Our Universe: What is its origin? Did it come from a Big Bang event billions of years ago? Or are the heavens consistent with the Biblical account of creation instead? The Big Bang is a popular creation myth within Western culture today. Secular cosmologists claim that the idea is a valid scientific theory, well-supported by the evidence. These claims are false. Not only is there abundant scientific evidence against the Big Bang, the model contradicts itself, and has absurd implications. An objective evaluation of the evidence does not support a self-creation of the cosmos -- instead, the heavens declare the glory of God. Watch a sample segment at the following link:

Fossils, Dinosaurs, and Cave Men :D
This book is a study of the differences between the Biblical and secular views of fossils, dinosaurs and cave men. The lessons are designed to help the student understand the philosophy behind the Geologic Time Table, how dinosaurs fit into a Biblical perspective, and the Biblical view of the Tower of Babel event and how it influenced the development of man and civilization. In addition the student will learn how to "read" the rock layers through a Biblical view of Earth history. 180 page soft cover, color textbook for high school. Designed to be a semester study covering the following topics:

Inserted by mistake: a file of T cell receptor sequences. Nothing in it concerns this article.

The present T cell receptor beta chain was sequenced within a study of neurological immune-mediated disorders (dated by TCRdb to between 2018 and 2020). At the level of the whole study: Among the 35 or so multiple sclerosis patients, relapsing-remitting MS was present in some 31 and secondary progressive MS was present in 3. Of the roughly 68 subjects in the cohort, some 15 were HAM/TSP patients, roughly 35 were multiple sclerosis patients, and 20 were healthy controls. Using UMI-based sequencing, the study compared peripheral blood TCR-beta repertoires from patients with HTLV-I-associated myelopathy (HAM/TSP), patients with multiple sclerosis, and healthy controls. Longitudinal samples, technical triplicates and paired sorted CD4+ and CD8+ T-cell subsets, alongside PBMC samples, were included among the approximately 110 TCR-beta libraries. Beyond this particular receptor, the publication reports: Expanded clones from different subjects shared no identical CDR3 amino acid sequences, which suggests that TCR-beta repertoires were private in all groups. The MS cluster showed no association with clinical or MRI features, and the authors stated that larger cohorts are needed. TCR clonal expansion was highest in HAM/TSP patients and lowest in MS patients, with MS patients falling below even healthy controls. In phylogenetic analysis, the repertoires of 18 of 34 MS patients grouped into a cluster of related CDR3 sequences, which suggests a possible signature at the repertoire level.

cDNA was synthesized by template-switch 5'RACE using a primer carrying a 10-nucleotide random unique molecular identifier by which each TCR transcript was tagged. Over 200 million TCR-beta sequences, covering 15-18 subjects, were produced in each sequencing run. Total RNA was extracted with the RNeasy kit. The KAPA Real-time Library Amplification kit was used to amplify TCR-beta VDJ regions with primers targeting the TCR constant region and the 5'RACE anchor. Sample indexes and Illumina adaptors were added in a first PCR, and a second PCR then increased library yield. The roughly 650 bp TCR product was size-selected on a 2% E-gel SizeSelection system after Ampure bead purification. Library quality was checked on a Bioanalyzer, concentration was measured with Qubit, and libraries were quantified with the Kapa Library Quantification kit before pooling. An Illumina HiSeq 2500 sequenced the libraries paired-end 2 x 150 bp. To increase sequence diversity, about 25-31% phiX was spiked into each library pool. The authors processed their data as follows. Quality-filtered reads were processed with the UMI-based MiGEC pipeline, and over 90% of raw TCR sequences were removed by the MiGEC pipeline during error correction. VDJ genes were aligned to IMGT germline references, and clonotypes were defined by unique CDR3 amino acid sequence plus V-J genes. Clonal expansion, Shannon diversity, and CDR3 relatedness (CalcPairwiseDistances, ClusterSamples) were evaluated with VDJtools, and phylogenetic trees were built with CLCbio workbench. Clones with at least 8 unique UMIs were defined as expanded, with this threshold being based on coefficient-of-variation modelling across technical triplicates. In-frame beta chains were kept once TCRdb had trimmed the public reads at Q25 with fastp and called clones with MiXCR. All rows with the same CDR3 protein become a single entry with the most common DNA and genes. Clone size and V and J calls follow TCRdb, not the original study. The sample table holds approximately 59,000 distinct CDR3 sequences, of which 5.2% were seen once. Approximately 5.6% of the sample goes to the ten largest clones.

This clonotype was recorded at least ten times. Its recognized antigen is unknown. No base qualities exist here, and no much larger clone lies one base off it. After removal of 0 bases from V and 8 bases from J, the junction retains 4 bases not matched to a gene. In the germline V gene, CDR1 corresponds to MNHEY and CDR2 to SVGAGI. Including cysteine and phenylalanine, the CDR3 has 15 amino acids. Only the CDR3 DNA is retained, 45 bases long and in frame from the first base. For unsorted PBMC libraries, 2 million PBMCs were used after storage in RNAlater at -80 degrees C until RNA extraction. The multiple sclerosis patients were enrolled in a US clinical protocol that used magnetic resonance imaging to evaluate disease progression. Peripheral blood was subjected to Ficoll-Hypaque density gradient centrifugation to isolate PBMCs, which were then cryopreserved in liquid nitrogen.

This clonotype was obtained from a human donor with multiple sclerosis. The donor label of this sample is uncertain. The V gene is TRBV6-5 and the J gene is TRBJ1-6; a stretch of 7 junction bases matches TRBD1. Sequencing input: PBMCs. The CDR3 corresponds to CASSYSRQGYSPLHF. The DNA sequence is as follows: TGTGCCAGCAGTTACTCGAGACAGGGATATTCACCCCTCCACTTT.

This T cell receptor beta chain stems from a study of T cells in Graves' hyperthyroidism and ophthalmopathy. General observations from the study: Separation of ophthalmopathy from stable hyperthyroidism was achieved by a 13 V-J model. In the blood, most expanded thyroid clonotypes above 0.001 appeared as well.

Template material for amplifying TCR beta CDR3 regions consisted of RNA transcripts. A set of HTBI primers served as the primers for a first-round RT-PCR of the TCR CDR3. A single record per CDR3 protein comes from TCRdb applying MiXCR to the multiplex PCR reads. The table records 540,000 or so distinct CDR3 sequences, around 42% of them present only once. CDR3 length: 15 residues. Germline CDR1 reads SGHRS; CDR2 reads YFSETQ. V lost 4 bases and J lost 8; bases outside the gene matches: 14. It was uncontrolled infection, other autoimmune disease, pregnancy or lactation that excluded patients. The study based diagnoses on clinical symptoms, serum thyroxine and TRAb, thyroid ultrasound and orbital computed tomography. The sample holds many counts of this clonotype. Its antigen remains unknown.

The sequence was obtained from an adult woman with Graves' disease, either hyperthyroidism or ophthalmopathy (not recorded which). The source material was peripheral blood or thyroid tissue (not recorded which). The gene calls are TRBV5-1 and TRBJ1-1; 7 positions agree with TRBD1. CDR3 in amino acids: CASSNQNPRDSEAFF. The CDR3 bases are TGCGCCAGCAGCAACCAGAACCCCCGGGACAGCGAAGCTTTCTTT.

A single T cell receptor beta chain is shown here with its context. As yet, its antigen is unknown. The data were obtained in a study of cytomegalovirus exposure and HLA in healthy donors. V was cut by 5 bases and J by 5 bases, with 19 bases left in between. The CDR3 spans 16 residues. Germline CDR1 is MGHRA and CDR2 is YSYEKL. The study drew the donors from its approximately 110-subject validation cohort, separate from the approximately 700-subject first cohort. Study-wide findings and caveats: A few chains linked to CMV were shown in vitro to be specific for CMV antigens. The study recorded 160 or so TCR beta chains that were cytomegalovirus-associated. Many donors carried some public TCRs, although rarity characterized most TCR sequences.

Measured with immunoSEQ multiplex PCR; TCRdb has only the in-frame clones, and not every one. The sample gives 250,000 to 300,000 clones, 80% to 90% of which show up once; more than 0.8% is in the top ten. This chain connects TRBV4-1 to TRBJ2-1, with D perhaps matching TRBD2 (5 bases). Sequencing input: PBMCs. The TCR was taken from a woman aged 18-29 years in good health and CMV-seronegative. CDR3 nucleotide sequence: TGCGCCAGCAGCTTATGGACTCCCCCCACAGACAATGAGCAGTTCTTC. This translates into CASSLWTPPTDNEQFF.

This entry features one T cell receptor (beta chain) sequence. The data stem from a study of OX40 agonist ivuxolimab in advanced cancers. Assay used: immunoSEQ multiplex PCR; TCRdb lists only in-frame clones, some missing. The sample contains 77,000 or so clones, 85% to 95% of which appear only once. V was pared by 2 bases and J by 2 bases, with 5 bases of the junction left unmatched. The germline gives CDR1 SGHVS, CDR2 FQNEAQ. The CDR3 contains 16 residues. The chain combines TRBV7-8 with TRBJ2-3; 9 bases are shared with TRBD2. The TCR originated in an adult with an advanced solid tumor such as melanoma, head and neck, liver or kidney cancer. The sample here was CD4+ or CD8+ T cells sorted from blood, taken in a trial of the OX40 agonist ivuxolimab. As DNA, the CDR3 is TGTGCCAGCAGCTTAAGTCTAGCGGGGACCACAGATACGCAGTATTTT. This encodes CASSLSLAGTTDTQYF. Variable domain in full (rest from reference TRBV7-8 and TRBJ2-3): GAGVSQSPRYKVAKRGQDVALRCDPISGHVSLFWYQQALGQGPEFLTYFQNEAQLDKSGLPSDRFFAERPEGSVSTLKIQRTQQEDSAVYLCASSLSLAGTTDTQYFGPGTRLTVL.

*Two Contrasting View of Origin
*Life on the Early Earth: The Biblical Classification of Livings Things
*The Genesis Flood, Part I: The Cause of the Flood
*The Genesis Flood, Part II: The Mechanisms for a Global Flood and the Fossil Evidence
*Understanding the Geologic Time Table
*Dinosaurs and the Geologic Time
*Transitional Fossils: The Keys to Evolution
*The Two Contrasting Views of Man: The Influence of the Enlightenment
*The Fossil Evidence and the Evolution of Man
*The Biblical History of Man: A Short Overview
*Fossil Anomalies

Censored Science: The Suppressed Evidence :D